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1.Chicago-style Congestion Predicted in Salt Lake by 2030

Transit expert and author, Sam Staley, says that based on current trends, drivers in Salt Lake City will experience Chicago-style congestion and traffic in less than 25 years unless Utah finds a real solution.  And that solution, according to Staley, is not through mass transit, but by improving the road system.  “The urban areas that are most successful are those where the road capacity keeps up with the travel demand,” Staley said at a Sutherland-sponsored transportation briefing for legislators at the State Capitol on Thursday, February 8, 2007.  Following his presentation, Staley signed copies of his latest book, The Road More Traveled: Why the Congestion Crisis Matters More Than You Think, and What We Can Do About It.

 

Staley is the director of urban growth and land use policy at Reason Foundation.  He has more than twenty-five years of experience working in urban policy and has written more than eighty professional articles and reports.  His commentaries have been nationally-syndicated.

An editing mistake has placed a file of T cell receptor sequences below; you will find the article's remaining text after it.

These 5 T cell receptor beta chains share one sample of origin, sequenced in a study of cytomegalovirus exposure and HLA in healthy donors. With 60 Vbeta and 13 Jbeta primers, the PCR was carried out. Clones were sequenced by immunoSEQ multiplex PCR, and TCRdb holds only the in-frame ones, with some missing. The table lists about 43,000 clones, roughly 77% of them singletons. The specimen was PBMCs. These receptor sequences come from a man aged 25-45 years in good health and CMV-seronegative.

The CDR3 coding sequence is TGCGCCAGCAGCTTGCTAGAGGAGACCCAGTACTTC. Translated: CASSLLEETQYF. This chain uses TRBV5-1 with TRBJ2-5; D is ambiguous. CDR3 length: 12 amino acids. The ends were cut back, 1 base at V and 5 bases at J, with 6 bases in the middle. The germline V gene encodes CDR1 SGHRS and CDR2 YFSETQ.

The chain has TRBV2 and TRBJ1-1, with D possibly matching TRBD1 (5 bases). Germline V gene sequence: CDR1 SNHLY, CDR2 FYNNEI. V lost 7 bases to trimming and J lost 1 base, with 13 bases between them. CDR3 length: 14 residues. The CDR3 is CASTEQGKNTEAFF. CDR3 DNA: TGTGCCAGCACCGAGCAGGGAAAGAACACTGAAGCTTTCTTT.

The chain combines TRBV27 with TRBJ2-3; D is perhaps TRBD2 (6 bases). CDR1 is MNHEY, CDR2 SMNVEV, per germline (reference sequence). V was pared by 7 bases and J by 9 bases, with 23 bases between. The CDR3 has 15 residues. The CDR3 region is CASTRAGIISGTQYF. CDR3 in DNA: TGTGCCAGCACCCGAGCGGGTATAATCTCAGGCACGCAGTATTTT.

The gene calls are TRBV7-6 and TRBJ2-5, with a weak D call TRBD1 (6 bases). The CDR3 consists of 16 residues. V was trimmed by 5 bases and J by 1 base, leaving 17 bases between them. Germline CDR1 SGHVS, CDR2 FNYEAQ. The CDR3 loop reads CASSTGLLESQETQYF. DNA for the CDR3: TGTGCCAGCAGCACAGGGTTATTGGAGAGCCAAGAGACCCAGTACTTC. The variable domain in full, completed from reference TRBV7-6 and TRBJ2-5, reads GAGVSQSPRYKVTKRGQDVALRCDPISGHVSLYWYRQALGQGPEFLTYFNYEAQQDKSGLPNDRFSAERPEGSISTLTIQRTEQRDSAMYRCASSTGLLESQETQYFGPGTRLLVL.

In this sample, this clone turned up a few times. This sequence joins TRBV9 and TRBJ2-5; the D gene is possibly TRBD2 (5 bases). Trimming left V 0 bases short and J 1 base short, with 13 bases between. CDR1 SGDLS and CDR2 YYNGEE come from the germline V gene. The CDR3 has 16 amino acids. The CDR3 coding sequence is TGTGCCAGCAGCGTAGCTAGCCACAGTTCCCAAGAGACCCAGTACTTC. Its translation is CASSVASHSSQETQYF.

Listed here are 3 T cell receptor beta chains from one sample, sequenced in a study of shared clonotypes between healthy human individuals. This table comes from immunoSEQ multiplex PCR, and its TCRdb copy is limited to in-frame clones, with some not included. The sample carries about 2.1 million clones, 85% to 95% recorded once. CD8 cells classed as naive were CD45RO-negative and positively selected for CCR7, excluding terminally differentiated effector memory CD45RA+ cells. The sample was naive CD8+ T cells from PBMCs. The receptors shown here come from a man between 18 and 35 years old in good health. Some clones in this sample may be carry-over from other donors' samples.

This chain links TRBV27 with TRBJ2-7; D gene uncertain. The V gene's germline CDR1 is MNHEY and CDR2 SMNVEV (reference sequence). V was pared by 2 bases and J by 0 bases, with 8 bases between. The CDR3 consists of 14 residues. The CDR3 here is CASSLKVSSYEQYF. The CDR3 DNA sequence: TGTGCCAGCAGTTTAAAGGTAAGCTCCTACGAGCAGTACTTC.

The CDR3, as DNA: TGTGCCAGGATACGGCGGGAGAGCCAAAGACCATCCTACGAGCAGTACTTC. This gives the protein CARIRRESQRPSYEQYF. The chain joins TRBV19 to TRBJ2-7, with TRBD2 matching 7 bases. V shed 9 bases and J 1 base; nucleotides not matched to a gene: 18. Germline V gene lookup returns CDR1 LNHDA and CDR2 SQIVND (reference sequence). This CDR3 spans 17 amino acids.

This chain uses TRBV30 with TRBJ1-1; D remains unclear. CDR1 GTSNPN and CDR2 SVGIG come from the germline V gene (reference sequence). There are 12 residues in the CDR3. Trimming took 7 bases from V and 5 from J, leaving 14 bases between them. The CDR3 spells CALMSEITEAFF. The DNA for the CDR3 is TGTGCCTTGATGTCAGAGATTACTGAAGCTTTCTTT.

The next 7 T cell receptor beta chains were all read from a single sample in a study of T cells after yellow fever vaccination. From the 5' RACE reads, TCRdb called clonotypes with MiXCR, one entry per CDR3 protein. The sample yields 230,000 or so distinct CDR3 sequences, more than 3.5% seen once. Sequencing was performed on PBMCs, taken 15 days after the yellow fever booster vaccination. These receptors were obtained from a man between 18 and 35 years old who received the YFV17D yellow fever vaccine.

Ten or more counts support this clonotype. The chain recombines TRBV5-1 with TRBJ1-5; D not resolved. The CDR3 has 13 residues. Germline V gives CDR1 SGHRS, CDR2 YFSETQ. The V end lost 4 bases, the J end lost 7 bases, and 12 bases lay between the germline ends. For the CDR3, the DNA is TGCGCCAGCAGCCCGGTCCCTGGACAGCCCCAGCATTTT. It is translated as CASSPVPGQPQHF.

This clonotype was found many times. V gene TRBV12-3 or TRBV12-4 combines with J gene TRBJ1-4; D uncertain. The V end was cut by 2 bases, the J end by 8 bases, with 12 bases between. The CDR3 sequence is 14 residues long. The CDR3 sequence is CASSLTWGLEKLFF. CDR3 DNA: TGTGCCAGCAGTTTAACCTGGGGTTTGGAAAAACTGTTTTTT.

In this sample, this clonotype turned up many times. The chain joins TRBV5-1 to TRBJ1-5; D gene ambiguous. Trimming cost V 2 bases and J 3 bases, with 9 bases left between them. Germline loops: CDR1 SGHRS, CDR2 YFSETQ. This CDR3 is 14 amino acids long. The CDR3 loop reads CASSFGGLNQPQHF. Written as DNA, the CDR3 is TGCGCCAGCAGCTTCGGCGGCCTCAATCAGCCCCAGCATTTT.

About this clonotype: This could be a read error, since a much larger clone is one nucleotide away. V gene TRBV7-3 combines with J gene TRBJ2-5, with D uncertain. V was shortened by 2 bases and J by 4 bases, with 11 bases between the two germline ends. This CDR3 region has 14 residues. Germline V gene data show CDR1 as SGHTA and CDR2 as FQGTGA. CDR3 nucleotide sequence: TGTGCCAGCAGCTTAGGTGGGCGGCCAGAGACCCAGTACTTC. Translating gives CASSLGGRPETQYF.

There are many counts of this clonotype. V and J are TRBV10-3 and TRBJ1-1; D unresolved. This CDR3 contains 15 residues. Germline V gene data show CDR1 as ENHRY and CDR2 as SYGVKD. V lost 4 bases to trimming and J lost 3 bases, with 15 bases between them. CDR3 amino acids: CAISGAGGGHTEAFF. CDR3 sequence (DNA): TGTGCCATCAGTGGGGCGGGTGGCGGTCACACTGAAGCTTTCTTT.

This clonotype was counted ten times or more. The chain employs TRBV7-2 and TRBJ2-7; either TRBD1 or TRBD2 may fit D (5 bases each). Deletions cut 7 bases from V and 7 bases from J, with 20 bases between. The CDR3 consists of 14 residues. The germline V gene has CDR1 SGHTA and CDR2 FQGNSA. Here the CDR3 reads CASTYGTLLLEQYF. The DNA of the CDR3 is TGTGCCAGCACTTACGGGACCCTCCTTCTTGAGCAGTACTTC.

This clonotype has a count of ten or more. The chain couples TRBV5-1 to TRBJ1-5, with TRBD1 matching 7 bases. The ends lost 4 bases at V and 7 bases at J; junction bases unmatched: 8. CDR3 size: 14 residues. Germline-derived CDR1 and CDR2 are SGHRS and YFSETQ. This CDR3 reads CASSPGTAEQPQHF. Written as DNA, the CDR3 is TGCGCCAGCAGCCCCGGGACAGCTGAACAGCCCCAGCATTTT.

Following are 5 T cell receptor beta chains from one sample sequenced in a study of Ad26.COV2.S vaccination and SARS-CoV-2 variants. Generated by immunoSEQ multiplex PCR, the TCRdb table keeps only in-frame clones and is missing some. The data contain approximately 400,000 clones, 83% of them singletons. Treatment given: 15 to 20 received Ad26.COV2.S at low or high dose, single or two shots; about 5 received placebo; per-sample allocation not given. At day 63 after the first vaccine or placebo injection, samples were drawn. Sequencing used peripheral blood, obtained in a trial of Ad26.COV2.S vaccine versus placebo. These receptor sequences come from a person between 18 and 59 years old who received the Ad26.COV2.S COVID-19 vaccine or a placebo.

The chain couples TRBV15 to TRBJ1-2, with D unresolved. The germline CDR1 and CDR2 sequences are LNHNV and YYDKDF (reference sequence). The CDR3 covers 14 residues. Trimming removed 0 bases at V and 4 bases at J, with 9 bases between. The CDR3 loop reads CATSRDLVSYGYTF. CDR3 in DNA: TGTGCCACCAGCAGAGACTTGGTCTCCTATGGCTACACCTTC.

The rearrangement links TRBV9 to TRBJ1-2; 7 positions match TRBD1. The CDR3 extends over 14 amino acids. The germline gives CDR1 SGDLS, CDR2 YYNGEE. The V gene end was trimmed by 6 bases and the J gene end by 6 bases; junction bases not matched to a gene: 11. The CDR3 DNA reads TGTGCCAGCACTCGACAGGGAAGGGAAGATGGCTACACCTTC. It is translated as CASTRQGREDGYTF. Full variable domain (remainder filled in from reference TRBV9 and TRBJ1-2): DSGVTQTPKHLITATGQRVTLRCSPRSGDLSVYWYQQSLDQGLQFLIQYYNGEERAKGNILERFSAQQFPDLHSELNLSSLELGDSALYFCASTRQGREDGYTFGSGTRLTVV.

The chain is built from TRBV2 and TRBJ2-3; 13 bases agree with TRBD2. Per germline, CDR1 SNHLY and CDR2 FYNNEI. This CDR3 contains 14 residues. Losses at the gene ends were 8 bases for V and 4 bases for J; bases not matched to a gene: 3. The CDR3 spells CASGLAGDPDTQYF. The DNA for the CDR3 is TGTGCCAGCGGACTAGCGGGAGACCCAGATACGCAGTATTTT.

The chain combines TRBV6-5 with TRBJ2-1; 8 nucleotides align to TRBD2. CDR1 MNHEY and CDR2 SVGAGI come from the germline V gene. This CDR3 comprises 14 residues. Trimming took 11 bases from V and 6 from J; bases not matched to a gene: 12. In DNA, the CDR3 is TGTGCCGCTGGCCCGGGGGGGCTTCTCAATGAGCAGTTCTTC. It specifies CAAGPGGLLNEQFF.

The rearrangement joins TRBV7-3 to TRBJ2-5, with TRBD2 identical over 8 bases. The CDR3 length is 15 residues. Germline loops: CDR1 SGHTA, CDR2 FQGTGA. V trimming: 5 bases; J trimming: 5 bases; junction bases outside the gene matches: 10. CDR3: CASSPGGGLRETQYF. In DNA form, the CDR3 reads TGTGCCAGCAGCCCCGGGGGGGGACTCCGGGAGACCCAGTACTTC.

A summary of the points presented and discussed at the briefing may be obtained by sending an email request to si@sutherlandinstitute.org, or by calling 801-355-1272.

 

2.Sutherland-supported Bills Gaining Momentum in Final Week

The 2007 legislative session is entering the final stretch.  With less than a week remaining, the Sutherland Institute is working hard to make sure its legislative priorities successfully make their way through the process.

 

Just today, February 22, the full House passed HB 343: Foster Placement and Adoption Amendments.  Stan Rasmussen, public affairs manager for Sutherland, said, “This bill makes first-class citizens out of our foster and adopted children by creating a preference in the foster and adoption system for placements with two legally-married parents.” The bill now moves to the Senate.

 

On Wednesday, February 21, the House passed HB 395: Waivers of Immunity – Exceptions.  It’s now on to the Senate for consideration. This bill provides that the governmental immunity of a person, official, or institution does not apply if the person intentionally, willfully, or knowingly engages in certain misconduct.

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